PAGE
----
Demands: Different Types Of Measurement Of Jobs

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Flow unit: A unit of measurement of jobs – Customers, data, material, cash etc)
Cycle time: Time a job spends in a process (time).
Departure time: Service time + max (arrival time, Departure time of prev. cust)
Cycle time = Service time – Arrival Time.
Inventory: Jobs that accumulate in a process (jobs)
Throughput: Rate at which jobs “come and go” through the process (jobs/time)
Capacity: Maximum achievable average throughput (jobs/time)
Utilization = Throughput/Capacity
Average Throughput (Lambda) = No. of Jobs/Time
Average CT = Sum (CTi/N)
Average Inv = Area/T
Little’s law: Inv = Throughput * CT. Relates to averages of three metrics. Holds for a broad range of processes. Holds in transient and steady states.
Inventory turns = Lamda/INV = 1/CT
Inv (in) – Inv (out) = Change in Inv.
Bottleneck: A resource or resource pool that limits the minimum average sustainable throughput. It determines capacity. Activity with the highest cycle time is the bottleneck. Capacity when there is a bottleneck is 1/CT of bottleneck.
In an OR System CT = Sum of CT of each activity and capacity = sum of individual capacity.
In an AND system CT = Max (CT of each activity) and capacity = Min (flow rate/time at each activity)
If the processing time of a non-bottleneck resource has decreased, the cycle time will decrease.

Linear Program: Continuous Decision variables. Linear Objective function. Linear constraints and no uncertainty.
Shadow Price: Marginal value of a resource at the current level of production. (value of a resource). SP>0 only when the constraint is tight. Bottleneck: When the shadow price is >0.

Problem: Consider max x, x+y <=1 and x, y>=0
Optimal Solution for the linear program is x =1 and y =0. The Objective is 1
How does the solution change if we add the constraint x+y <=2; Doesn’t change because the new constraint is redundant. If x+y <=1 then definitely x+y <=2
How does the solution change if we drop the constraint x, y >=0. If we allow negative values of x then we can allow arbitrarily values for y = 1-x. So, the solution is unbounded (the solution is infinity)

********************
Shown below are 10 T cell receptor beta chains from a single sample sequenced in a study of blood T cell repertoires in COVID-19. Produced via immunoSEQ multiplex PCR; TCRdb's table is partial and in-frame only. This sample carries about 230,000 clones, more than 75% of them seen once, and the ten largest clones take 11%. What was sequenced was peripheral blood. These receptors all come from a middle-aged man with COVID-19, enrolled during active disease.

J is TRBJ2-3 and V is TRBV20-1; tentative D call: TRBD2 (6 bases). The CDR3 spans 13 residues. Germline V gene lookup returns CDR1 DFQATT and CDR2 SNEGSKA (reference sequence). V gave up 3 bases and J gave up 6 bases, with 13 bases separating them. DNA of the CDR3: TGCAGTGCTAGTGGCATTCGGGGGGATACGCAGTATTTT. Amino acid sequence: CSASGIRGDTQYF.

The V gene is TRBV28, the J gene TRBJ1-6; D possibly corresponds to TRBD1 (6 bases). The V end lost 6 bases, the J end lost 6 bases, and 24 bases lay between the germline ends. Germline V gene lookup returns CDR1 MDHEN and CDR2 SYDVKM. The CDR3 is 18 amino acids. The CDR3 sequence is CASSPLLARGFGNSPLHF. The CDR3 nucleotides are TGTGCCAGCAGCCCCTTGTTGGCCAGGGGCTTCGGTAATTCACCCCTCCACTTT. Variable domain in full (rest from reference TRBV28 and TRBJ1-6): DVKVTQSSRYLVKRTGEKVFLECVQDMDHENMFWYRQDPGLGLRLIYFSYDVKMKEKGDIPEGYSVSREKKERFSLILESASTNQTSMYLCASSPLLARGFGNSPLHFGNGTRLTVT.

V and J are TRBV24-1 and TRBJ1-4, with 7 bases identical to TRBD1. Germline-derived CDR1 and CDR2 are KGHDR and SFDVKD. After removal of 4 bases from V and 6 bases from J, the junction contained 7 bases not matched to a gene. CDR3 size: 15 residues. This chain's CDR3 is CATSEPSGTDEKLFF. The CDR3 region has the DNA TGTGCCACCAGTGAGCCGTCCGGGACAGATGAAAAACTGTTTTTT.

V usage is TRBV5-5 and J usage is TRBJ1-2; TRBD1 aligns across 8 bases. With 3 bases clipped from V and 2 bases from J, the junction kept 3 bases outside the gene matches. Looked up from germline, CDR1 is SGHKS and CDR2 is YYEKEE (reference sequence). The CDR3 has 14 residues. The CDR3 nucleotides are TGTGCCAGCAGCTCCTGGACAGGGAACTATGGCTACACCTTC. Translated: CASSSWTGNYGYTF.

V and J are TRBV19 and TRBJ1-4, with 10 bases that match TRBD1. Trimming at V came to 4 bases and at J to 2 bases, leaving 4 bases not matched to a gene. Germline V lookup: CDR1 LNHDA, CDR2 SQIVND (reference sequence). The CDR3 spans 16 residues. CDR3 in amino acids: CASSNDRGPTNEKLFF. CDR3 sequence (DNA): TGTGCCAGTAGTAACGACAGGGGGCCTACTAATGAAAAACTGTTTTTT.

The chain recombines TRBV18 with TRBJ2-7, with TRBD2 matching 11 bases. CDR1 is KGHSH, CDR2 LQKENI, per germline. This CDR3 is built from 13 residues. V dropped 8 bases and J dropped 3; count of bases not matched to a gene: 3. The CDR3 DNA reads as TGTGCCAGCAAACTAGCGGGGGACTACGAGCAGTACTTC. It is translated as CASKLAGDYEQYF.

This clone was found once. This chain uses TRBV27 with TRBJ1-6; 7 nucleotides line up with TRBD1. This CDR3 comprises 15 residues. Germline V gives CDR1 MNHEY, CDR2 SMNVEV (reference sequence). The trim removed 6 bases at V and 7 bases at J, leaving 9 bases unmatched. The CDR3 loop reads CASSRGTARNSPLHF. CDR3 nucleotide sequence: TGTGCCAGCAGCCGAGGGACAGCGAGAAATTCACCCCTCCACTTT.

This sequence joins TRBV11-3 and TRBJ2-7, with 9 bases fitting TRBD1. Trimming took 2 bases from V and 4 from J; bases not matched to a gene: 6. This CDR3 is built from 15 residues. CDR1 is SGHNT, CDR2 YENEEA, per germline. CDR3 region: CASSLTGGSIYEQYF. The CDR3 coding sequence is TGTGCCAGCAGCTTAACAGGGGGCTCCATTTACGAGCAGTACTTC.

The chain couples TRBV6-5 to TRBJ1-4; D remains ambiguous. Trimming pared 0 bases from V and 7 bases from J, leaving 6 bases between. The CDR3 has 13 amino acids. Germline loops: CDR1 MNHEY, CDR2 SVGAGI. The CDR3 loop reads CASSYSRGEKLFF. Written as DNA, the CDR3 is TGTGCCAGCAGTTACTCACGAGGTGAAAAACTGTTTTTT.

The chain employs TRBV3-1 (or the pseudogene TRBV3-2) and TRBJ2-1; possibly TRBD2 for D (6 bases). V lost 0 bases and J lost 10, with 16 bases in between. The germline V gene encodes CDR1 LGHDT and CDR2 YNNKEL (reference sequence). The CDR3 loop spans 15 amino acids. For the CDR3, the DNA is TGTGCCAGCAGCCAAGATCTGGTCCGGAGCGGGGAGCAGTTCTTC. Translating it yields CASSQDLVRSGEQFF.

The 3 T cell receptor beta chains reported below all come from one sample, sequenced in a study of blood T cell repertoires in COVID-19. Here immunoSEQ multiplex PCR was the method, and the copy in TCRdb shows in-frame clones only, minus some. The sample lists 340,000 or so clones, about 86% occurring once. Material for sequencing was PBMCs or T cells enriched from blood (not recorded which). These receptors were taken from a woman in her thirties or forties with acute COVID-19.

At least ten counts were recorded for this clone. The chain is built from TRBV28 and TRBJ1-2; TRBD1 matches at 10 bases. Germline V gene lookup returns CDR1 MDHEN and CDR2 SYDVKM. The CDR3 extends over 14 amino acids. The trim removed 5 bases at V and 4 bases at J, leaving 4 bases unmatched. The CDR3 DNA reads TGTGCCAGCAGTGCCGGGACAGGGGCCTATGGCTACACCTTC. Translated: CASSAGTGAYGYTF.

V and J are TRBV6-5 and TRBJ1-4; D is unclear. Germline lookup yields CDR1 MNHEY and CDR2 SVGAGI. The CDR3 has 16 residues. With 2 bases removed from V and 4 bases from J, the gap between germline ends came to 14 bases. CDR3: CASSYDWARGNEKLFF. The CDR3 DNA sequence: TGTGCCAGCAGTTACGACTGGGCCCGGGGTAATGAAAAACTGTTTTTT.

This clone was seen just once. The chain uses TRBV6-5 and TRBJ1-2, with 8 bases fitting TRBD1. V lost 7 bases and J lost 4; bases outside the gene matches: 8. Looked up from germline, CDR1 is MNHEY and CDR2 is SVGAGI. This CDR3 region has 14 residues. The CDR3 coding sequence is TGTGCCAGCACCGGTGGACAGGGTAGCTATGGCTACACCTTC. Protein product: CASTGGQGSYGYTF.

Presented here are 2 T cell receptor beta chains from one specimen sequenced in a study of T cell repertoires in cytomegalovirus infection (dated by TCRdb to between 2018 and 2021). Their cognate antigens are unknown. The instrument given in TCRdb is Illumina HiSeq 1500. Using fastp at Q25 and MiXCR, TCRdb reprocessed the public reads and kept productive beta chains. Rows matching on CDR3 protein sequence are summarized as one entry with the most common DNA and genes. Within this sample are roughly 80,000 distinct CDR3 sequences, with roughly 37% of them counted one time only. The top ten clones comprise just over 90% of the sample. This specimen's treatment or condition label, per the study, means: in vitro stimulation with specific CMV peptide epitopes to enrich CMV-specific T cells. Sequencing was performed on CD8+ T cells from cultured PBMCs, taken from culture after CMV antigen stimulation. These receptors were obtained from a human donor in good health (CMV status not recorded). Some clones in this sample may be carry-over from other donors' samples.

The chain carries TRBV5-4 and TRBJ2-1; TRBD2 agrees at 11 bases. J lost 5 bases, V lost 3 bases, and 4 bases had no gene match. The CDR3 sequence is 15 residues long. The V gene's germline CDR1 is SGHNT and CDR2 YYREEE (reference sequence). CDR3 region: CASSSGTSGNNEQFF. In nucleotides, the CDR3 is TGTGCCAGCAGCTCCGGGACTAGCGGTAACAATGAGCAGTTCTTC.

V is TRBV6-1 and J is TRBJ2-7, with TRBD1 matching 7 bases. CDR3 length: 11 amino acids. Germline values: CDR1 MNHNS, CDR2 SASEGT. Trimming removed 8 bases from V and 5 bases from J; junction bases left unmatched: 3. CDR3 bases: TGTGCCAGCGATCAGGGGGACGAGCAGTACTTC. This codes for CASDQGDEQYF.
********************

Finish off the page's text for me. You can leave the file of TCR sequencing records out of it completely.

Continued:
Key Take Away from CRU
Three Key Operational measures: Flow time, inventory ad throughput
The business flow paradigm links operational measures to financial flows
CRU’s inter functional macro process view of the organization incorporates both the revenue and cost side of the business
Highlights key operational measures of the business (profitability, no. of units on rent, depreciation cost, throughput cost)
Use the business flow paradigm to identify, value and prioritize improvement areas. For performance measures: need more than only utilization. For targeted improvement of customer segments + internal ops.
On the analysis side: distinguish throughput rate from flow time. Costs (throughput driven). Revenues (flow time driven)
Analyze different routes and product segments: Pricing.

IBM Case: Workers were able to be multi-trained. Batching was eliminated. Effects of processing time variances and imbalances mitigated. Eliminate “Blocking” and “Starving” workers always working when there is a queue. Able to segment the demand into “hard” and ‘Easy’ Cases. Broke assumptions that kept their process slow – division of labor according to function not always good and focus on performing well on the average case (with generalists) rather than the worst case (with specialists)

Critical path: Whereas capacity is defined by a bottleneck, cycle time is determined by a critical path. It is the longest path through a process which all jobs must pass including the wait time.
In a split system (AND) the stage with the longest processing time (excluding waiting time) is the bottleneck and dictates capacity

Causes of Waiting
Demand rate > Service Rate. Change in inventory is negative (INV In > Inv Out)
Deal with the uncertainty, variability – Arrival variability, Order Variability (batches) and Service time variability.
Utilization = Demand/Capacity

When there is a queue